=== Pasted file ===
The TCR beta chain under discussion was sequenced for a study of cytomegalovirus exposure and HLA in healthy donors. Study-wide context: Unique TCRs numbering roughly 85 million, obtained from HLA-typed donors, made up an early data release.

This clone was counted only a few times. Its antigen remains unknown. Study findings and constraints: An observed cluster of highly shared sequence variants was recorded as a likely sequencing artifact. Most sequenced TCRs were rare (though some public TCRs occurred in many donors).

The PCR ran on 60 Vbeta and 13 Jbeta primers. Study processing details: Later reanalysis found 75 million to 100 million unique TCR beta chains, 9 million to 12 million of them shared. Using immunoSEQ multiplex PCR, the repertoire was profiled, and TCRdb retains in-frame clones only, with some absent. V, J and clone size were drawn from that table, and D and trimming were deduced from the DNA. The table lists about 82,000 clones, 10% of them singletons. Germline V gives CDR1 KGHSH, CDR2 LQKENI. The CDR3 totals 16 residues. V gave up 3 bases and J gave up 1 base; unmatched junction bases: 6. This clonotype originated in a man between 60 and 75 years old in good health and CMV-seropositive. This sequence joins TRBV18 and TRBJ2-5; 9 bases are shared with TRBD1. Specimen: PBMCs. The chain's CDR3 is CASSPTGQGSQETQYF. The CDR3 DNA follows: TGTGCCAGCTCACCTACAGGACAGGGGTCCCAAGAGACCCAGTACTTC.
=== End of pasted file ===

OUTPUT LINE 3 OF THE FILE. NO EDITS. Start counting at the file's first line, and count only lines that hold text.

The PCR ran on 60 Vbeta and 13 Jbeta primers. Study processing details: Later reanalysis found 75 million to 100 million unique TCR beta chains, 9 million to 12 million of them shared. Using immunoSEQ multiplex PCR, the repertoire was profiled, and TCRdb retains in-frame clones only, with some absent. V, J and clone size were drawn from that table, and D and trimming were deduced from the DNA. The table lists about 82,000 clones, 10% of them singletons. Germline V gives CDR1 KGHSH, CDR2 LQKENI. The CDR3 totals 16 residues. V gave up 3 bases and J gave up 1 base; unmatched junction bases: 6. This clonotype originated in a man between 60 and 75 years old in good health and CMV-seropositive. This sequence joins TRBV18 and TRBJ2-5; 9 bases are shared with TRBD1. Specimen: PBMCs. The chain's CDR3 is CASSPTGQGSQETQYF. The CDR3 DNA follows: TGTGCCAGCTCACCTACAGGACAGGGGTCCCAAGAGACCCAGTACTTC.